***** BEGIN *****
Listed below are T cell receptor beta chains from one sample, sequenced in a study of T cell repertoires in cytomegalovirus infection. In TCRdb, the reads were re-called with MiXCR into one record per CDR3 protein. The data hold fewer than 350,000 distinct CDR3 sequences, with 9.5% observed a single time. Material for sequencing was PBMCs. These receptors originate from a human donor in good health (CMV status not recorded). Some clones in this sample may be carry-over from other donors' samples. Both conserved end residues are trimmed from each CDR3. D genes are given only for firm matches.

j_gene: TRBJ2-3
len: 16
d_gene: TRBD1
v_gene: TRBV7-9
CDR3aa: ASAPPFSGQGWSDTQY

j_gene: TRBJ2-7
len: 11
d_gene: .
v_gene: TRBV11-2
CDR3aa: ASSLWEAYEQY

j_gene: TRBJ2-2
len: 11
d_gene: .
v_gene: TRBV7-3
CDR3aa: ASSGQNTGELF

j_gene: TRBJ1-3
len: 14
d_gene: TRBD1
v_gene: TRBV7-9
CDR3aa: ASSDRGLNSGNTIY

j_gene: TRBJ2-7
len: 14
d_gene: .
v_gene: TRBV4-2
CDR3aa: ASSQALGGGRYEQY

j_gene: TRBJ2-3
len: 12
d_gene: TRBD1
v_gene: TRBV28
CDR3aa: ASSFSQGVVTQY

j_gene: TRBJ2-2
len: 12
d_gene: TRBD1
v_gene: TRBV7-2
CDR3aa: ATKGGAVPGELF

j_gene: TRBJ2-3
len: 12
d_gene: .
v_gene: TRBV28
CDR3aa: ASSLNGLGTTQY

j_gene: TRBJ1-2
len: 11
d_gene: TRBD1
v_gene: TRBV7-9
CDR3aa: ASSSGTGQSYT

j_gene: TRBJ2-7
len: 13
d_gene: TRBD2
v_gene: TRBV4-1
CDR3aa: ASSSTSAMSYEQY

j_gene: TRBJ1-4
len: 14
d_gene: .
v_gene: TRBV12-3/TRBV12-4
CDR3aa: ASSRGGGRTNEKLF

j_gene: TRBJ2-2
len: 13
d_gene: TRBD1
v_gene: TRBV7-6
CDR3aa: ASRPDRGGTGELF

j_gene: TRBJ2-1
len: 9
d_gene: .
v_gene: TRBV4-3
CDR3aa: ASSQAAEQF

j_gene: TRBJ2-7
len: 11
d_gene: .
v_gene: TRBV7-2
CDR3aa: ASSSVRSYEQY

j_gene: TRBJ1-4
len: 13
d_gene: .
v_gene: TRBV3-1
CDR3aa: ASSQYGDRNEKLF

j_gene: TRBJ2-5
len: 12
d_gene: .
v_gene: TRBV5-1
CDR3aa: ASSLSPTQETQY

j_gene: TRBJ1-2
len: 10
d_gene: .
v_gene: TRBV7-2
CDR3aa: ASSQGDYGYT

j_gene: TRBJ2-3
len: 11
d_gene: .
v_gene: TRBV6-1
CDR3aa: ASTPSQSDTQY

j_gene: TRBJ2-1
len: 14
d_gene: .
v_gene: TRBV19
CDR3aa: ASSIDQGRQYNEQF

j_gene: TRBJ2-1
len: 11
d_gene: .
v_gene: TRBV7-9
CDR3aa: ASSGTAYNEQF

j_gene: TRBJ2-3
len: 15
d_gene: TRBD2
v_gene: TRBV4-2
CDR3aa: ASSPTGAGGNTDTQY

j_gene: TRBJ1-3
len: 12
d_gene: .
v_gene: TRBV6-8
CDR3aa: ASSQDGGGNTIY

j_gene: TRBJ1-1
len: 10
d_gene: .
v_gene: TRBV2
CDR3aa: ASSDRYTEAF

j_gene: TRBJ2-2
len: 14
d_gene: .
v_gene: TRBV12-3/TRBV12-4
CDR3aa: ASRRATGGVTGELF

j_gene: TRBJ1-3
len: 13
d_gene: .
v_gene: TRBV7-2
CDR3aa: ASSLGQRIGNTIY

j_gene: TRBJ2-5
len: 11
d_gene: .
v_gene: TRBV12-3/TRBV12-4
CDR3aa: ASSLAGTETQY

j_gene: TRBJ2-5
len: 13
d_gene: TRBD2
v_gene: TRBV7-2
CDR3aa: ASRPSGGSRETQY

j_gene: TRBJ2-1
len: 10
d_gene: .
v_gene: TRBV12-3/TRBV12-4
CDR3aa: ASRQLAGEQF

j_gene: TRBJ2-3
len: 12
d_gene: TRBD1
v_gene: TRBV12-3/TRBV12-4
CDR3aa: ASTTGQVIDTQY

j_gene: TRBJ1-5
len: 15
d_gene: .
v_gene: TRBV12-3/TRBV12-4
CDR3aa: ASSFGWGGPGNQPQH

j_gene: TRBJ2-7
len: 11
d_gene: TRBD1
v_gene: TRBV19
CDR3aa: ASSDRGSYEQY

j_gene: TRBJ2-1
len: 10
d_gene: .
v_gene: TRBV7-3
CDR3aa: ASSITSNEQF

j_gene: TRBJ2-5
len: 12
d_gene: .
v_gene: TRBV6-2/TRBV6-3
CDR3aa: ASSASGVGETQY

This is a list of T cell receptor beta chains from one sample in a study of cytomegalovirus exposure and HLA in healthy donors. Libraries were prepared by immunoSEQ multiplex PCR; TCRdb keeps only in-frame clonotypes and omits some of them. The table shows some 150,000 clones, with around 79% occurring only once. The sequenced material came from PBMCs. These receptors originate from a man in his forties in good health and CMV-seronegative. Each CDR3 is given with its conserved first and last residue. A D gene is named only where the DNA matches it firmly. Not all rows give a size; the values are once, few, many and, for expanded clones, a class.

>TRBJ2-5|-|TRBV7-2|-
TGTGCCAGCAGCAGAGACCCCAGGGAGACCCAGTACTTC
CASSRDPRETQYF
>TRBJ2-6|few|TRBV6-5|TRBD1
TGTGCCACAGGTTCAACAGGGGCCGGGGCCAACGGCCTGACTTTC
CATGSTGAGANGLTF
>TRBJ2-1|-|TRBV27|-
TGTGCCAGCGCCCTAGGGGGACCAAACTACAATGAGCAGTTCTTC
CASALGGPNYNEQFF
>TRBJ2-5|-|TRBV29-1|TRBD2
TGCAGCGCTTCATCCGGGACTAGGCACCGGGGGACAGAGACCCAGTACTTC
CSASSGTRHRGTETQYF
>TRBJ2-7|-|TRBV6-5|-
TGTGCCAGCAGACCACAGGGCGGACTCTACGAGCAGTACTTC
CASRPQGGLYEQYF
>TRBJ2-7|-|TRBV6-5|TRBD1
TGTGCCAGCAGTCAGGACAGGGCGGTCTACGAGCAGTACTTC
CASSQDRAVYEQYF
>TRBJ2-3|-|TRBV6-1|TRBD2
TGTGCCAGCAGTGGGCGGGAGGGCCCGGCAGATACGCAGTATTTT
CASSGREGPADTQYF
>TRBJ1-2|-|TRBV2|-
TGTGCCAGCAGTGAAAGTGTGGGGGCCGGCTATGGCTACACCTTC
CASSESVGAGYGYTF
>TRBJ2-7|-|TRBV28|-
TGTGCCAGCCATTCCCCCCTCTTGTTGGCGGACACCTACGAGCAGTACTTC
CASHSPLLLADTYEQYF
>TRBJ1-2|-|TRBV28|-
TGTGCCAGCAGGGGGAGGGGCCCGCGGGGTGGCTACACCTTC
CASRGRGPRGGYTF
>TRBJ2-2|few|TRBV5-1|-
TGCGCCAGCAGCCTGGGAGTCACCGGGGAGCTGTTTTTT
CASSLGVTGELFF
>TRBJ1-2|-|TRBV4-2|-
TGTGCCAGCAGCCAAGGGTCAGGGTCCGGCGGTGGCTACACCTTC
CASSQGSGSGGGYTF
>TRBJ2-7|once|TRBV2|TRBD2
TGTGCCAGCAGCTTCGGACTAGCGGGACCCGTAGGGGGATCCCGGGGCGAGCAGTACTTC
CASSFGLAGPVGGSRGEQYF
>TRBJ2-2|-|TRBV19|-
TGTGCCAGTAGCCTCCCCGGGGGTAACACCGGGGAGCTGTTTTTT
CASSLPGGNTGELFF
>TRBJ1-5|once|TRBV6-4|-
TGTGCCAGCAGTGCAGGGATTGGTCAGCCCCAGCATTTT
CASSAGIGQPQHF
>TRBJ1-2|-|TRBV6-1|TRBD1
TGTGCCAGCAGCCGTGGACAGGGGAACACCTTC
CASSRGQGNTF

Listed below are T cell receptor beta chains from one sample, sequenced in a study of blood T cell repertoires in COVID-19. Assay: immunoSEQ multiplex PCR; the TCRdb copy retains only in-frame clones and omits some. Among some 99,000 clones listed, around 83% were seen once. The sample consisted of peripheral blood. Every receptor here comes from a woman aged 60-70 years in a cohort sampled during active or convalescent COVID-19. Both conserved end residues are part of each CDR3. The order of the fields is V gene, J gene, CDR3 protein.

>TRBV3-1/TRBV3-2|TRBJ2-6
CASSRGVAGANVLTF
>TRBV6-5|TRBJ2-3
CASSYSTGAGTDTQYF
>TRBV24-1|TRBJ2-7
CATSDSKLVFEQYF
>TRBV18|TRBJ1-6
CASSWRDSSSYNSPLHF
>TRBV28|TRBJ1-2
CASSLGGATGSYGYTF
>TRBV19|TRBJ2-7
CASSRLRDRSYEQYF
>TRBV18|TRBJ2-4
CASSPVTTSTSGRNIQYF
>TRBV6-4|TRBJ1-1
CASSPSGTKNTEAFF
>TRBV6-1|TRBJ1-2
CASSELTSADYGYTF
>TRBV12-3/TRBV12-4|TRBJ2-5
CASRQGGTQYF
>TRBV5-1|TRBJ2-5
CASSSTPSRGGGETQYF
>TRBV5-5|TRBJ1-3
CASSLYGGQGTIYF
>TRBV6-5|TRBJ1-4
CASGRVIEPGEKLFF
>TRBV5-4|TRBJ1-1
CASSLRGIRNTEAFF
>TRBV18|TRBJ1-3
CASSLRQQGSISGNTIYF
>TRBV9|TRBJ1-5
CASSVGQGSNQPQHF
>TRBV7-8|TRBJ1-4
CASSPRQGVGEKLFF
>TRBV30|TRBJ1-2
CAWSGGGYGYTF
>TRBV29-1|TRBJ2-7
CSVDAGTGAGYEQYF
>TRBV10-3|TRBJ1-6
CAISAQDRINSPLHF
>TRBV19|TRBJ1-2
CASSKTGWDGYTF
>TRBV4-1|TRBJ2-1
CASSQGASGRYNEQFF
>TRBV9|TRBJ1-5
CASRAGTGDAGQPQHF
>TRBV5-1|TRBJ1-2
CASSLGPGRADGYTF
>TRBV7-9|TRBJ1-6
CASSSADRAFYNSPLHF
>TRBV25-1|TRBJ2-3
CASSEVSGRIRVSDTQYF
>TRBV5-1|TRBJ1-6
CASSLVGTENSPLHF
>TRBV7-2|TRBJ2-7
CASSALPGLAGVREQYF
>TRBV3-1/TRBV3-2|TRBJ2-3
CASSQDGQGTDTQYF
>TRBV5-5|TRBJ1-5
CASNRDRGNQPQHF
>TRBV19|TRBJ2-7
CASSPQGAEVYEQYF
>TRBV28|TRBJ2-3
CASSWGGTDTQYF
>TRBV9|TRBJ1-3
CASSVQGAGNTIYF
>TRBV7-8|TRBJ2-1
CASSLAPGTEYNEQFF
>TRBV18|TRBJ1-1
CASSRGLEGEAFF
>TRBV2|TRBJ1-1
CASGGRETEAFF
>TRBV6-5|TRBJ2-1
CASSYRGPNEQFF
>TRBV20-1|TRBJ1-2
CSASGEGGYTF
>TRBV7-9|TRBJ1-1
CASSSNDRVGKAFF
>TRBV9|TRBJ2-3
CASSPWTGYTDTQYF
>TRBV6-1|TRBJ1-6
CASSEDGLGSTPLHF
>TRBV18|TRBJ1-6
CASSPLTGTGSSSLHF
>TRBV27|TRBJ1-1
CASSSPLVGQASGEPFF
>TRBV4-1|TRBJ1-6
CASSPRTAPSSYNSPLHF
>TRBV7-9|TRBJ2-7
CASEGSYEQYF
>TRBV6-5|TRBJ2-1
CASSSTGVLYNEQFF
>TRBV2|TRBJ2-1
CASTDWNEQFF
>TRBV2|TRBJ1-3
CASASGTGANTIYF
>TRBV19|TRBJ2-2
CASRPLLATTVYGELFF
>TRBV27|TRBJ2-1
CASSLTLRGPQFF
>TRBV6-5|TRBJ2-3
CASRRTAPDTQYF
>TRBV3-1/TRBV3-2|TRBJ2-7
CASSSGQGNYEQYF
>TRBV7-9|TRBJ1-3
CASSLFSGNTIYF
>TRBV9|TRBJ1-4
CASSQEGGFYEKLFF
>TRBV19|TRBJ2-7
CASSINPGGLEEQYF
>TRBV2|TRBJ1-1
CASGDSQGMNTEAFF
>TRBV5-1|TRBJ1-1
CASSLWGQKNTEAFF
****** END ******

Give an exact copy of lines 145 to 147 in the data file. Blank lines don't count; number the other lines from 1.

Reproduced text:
v_gene: TRBV12-3/TRBV12-4
CDR3aa: ASTTGQVIDTQY

j_gene: TRBJ1-5